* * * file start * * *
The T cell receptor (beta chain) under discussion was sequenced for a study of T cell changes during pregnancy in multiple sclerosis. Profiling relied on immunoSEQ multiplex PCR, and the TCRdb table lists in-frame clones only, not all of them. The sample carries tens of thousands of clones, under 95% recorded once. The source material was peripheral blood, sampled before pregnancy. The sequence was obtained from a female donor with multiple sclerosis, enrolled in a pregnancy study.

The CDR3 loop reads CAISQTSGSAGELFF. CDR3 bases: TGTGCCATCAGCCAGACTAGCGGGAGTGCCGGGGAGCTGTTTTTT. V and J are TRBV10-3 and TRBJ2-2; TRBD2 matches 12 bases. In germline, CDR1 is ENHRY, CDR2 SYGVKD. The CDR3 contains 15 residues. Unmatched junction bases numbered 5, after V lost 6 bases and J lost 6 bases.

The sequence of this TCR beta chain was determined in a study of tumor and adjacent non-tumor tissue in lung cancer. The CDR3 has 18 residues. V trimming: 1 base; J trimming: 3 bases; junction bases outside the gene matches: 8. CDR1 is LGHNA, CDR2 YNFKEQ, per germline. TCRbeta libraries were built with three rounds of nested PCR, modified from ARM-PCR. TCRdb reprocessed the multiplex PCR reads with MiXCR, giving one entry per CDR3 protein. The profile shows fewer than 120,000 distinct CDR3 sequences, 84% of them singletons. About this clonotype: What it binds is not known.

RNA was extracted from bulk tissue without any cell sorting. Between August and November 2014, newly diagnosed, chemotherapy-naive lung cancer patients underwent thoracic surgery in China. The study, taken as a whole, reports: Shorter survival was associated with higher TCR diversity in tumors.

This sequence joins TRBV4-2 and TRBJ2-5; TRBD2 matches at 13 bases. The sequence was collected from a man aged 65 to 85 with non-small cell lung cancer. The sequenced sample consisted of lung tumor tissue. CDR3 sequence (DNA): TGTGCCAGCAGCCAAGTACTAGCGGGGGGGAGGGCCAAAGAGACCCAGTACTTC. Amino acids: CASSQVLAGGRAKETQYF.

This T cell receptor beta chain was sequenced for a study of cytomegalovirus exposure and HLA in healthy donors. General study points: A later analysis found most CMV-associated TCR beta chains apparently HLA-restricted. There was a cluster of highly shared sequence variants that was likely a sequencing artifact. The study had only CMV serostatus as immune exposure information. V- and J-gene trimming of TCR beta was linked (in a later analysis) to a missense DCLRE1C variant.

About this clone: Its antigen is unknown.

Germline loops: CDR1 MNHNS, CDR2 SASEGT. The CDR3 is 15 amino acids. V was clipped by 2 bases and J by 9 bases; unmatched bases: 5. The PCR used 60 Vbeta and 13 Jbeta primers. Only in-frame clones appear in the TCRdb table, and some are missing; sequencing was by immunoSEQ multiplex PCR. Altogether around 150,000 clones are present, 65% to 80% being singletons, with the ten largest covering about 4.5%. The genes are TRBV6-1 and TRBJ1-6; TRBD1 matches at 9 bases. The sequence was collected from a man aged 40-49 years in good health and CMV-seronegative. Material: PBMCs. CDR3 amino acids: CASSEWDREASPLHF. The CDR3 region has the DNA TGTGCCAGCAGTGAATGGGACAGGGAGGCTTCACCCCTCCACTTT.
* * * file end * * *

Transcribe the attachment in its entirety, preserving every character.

The T cell receptor (beta chain) under discussion was sequenced for a study of T cell changes during pregnancy in multiple sclerosis. Profiling relied on immunoSEQ multiplex PCR, and the TCRdb table lists in-frame clones only, not all of them. The sample carries tens of thousands of clones, under 95% recorded once. The source material was peripheral blood, sampled before pregnancy. The sequence was obtained from a female donor with multiple sclerosis, enrolled in a pregnancy study.

The CDR3 loop reads CAISQTSGSAGELFF. CDR3 bases: TGTGCCATCAGCCAGACTAGCGGGAGTGCCGGGGAGCTGTTTTTT. V and J are TRBV10-3 and TRBJ2-2; TRBD2 matches 12 bases. In germline, CDR1 is ENHRY, CDR2 SYGVKD. The CDR3 contains 15 residues. Unmatched junction bases numbered 5, after V lost 6 bases and J lost 6 bases.

The sequence of this TCR beta chain was determined in a study of tumor and adjacent non-tumor tissue in lung cancer. The CDR3 has 18 residues. V trimming: 1 base; J trimming: 3 bases; junction bases outside the gene matches: 8. CDR1 is LGHNA, CDR2 YNFKEQ, per germline. TCRbeta libraries were built with three rounds of nested PCR, modified from ARM-PCR. TCRdb reprocessed the multiplex PCR reads with MiXCR, giving one entry per CDR3 protein. The profile shows fewer than 120,000 distinct CDR3 sequences, 84% of them singletons. About this clonotype: What it binds is not known.

RNA was extracted from bulk tissue without any cell sorting. Between August and November 2014, newly diagnosed, chemotherapy-naive lung cancer patients underwent thoracic surgery in China. The study, taken as a whole, reports: Shorter survival was associated with higher TCR diversity in tumors.

This sequence joins TRBV4-2 and TRBJ2-5; TRBD2 matches at 13 bases. The sequence was collected from a man aged 65 to 85 with non-small cell lung cancer. The sequenced sample consisted of lung tumor tissue. CDR3 sequence (DNA): TGTGCCAGCAGCCAAGTACTAGCGGGGGGGAGGGCCAAAGAGACCCAGTACTTC. Amino acids: CASSQVLAGGRAKETQYF.

This T cell receptor beta chain was sequenced for a study of cytomegalovirus exposure and HLA in healthy donors. General study points: A later analysis found most CMV-associated TCR beta chains apparently HLA-restricted. There was a cluster of highly shared sequence variants that was likely a sequencing artifact. The study had only CMV serostatus as immune exposure information. V- and J-gene trimming of TCR beta was linked (in a later analysis) to a missense DCLRE1C variant.

About this clone: Its antigen is unknown.

Germline loops: CDR1 MNHNS, CDR2 SASEGT. The CDR3 is 15 amino acids. V was clipped by 2 bases and J by 9 bases; unmatched bases: 5. The PCR used 60 Vbeta and 13 Jbeta primers. Only in-frame clones appear in the TCRdb table, and some are missing; sequencing was by immunoSEQ multiplex PCR. Altogether around 150,000 clones are present, 65% to 80% being singletons, with the ten largest covering about 4.5%. The genes are TRBV6-1 and TRBJ1-6; TRBD1 matches at 9 bases. The sequence was collected from a man aged 40-49 years in good health and CMV-seronegative. Material: PBMCs. CDR3 amino acids: CASSEWDREASPLHF. The CDR3 region has the DNA TGTGCCAGCAGTGAATGGGACAGGGAGGCTTCACCCCTCCACTTT.